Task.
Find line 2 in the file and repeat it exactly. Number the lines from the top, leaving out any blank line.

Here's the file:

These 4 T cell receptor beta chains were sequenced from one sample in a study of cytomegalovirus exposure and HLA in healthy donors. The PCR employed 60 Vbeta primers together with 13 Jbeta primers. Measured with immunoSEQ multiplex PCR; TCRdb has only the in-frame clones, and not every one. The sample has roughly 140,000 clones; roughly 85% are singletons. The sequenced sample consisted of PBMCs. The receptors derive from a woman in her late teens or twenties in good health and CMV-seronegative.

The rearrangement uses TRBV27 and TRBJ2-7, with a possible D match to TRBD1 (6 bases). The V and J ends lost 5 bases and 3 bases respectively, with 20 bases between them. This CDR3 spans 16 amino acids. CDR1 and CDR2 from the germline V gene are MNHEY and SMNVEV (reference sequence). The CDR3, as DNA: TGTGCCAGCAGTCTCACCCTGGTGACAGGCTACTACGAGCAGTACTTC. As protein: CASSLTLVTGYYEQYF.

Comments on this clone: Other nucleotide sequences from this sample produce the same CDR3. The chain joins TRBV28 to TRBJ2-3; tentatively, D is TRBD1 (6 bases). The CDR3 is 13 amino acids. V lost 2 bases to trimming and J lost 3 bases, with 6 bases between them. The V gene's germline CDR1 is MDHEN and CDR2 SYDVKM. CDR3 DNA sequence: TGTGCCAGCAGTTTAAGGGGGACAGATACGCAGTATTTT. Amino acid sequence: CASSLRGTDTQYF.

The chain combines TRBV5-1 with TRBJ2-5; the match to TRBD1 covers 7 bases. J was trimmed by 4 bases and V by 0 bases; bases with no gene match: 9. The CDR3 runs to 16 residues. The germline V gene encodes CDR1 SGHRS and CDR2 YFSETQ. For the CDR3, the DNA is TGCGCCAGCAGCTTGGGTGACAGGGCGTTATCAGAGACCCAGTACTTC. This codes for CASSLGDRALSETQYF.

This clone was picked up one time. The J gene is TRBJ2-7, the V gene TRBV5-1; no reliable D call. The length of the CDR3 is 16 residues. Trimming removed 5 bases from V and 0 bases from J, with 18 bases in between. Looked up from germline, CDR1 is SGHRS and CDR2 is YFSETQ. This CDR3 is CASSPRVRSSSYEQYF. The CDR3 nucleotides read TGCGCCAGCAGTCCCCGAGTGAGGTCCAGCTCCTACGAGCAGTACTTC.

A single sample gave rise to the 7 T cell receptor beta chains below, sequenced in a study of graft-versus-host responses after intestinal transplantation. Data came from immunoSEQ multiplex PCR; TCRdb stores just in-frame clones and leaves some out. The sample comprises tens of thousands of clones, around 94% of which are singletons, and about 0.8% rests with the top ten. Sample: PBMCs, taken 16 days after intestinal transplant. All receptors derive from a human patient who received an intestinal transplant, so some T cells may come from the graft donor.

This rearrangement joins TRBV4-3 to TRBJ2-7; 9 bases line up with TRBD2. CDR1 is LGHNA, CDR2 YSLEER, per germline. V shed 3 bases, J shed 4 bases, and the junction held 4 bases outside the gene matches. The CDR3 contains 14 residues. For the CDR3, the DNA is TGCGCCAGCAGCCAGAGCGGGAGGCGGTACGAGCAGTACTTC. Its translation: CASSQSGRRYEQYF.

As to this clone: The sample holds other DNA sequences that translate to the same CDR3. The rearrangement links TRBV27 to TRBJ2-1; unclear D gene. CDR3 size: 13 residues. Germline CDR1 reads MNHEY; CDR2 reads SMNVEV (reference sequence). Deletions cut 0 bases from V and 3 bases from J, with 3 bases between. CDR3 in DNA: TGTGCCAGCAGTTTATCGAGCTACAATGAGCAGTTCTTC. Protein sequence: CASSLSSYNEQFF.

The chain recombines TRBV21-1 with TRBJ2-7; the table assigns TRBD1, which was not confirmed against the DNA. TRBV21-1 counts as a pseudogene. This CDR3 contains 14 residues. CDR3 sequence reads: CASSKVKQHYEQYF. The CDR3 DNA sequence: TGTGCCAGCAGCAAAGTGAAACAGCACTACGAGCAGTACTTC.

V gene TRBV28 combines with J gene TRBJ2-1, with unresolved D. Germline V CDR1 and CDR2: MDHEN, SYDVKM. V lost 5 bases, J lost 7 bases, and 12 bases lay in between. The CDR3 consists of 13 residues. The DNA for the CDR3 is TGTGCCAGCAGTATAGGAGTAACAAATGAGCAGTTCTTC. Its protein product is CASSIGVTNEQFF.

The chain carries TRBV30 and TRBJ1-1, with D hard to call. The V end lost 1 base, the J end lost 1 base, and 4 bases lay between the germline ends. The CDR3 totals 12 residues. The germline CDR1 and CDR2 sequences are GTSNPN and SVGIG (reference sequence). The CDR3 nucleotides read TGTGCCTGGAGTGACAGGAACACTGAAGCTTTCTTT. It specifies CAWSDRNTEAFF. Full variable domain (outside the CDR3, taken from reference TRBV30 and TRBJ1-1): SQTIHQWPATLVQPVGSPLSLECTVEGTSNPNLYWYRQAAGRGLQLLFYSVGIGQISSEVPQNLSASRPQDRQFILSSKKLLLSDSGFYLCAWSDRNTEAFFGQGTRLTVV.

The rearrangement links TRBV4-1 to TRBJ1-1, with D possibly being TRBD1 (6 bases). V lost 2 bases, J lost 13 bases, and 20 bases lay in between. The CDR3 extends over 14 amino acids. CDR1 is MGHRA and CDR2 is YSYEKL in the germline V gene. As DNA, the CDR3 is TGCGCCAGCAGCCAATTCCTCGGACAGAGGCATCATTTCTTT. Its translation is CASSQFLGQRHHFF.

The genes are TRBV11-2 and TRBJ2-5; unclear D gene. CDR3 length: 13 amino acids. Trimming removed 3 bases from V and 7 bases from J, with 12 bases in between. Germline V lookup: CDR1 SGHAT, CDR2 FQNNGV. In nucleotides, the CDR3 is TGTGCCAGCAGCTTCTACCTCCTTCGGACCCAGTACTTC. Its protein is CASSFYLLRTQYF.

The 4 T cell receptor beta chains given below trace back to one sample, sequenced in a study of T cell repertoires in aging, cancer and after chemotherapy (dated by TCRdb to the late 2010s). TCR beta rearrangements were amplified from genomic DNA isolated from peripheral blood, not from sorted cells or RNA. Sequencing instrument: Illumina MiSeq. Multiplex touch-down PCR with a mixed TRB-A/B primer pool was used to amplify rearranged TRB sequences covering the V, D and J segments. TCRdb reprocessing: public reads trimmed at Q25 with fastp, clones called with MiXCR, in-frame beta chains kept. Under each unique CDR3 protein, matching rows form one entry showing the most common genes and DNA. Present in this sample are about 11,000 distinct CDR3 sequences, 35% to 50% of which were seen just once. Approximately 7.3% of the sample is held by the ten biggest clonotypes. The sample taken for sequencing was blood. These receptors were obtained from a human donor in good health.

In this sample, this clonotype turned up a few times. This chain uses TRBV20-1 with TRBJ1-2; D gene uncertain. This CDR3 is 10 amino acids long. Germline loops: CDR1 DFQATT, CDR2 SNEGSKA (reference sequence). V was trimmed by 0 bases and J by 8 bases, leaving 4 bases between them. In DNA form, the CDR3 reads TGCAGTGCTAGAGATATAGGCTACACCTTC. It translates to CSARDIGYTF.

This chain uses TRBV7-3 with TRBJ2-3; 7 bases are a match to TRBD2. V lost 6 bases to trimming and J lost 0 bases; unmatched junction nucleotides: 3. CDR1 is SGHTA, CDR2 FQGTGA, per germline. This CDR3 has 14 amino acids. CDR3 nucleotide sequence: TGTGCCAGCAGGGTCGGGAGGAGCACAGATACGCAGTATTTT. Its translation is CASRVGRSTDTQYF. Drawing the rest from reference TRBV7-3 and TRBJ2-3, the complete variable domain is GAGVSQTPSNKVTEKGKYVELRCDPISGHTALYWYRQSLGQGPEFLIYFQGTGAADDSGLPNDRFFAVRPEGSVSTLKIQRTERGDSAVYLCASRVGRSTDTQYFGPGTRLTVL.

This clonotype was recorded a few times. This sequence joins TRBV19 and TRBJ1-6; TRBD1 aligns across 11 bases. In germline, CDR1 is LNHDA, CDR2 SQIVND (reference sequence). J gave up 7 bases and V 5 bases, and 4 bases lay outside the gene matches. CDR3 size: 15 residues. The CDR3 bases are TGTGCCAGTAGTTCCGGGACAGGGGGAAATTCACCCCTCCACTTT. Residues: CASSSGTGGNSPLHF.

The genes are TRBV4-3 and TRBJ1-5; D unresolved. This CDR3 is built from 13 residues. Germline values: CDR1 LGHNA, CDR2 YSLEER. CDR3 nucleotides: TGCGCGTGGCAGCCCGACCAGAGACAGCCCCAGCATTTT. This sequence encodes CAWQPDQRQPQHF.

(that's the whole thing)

The rearrangement uses TRBV27 and TRBJ2-7, with a possible D match to TRBD1 (6 bases). The V and J ends lost 5 bases and 3 bases respectively, with 20 bases between them. This CDR3 spans 16 amino acids. CDR1 and CDR2 from the germline V gene are MNHEY and SMNVEV (reference sequence). The CDR3, as DNA: TGTGCCAGCAGTCTCACCCTGGTGACAGGCTACTACGAGCAGTACTTC. As protein: CASSLTLVTGYYEQYF.